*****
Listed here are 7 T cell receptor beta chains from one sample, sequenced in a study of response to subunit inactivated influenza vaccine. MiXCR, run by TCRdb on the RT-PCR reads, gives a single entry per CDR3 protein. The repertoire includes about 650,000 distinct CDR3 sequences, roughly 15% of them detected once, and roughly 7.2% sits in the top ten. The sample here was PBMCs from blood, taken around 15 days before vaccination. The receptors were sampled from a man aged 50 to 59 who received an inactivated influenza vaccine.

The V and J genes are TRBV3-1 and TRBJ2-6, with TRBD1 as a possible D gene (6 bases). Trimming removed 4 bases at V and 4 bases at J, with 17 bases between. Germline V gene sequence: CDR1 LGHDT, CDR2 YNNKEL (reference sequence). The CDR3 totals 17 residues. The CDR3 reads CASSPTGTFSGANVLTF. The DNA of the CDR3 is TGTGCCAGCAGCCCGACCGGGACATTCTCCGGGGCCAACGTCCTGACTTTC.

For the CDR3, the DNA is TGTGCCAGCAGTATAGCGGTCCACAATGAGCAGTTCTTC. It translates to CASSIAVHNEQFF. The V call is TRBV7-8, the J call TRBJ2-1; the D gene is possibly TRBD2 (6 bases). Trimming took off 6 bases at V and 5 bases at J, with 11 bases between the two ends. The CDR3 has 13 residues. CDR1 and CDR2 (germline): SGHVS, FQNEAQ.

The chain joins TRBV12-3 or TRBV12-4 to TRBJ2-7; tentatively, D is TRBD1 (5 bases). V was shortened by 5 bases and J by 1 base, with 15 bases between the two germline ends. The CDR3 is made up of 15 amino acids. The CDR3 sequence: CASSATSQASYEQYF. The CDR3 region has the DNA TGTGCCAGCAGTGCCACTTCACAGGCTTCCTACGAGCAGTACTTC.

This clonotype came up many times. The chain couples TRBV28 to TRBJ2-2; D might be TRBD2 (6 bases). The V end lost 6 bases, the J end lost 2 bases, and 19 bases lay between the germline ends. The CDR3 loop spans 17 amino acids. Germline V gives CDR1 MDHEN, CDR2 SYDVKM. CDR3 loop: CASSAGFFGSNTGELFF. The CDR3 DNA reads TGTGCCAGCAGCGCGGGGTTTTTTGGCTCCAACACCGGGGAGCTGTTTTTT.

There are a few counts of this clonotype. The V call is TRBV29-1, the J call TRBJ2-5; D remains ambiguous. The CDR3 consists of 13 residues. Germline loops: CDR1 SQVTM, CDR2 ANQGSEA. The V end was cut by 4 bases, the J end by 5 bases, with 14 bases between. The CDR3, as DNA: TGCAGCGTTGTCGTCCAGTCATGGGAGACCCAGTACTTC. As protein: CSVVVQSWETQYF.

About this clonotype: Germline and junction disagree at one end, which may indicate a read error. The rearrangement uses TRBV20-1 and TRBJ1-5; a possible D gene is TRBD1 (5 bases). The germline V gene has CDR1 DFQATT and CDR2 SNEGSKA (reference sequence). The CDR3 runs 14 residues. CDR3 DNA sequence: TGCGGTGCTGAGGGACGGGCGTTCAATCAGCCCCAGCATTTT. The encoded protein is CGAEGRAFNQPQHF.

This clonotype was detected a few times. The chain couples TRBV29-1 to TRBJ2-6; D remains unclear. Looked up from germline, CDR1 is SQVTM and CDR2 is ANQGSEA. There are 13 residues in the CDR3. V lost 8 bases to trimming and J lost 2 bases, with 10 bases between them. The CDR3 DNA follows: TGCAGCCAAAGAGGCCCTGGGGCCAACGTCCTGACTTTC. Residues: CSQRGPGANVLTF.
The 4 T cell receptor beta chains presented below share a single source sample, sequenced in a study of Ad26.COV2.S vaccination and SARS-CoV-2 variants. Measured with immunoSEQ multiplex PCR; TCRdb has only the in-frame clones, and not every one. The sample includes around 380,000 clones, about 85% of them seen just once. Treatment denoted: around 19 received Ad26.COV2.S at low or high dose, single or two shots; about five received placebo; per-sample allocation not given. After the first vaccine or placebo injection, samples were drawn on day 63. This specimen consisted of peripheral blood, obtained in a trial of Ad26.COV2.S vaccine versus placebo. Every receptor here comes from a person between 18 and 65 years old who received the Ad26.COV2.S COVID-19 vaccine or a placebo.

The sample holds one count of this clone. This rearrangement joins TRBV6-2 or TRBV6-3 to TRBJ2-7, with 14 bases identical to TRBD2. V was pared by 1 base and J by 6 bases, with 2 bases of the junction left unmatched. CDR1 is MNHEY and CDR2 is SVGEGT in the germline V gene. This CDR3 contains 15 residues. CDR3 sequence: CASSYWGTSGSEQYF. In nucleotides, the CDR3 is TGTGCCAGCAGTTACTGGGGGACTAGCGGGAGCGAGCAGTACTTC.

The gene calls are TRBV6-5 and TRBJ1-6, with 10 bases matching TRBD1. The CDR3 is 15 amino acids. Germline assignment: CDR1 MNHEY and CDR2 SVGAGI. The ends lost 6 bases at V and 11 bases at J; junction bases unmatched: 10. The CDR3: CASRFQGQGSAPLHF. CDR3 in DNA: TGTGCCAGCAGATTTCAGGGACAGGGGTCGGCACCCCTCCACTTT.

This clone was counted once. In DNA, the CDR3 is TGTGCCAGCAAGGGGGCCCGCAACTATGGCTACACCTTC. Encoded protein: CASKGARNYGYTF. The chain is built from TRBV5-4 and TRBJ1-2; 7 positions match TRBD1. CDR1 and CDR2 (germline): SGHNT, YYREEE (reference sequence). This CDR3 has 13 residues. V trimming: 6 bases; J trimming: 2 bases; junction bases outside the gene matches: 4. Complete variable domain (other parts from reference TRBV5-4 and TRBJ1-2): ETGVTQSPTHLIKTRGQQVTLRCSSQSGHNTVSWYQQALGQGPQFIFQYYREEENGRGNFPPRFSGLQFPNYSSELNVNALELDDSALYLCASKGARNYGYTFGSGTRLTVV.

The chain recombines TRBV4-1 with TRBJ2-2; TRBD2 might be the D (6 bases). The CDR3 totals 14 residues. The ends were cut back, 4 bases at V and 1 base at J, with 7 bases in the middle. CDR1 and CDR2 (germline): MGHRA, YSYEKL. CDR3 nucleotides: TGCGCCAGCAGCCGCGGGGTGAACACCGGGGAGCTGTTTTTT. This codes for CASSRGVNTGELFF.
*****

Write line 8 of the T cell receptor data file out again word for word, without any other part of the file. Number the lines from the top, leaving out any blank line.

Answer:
This clonotype was detected a few times. The chain couples TRBV29-1 to TRBJ2-6; D remains unclear. Looked up from germline, CDR1 is SQVTM and CDR2 is ANQGSEA. There are 13 residues in the CDR3. V lost 8 bases to trimming and J lost 2 bases, with 10 bases between them. The CDR3 DNA follows: TGCAGCCAAAGAGGCCCTGGGGCCAACGTCCTGACTTTC. Residues: CSQRGPGANVLTF.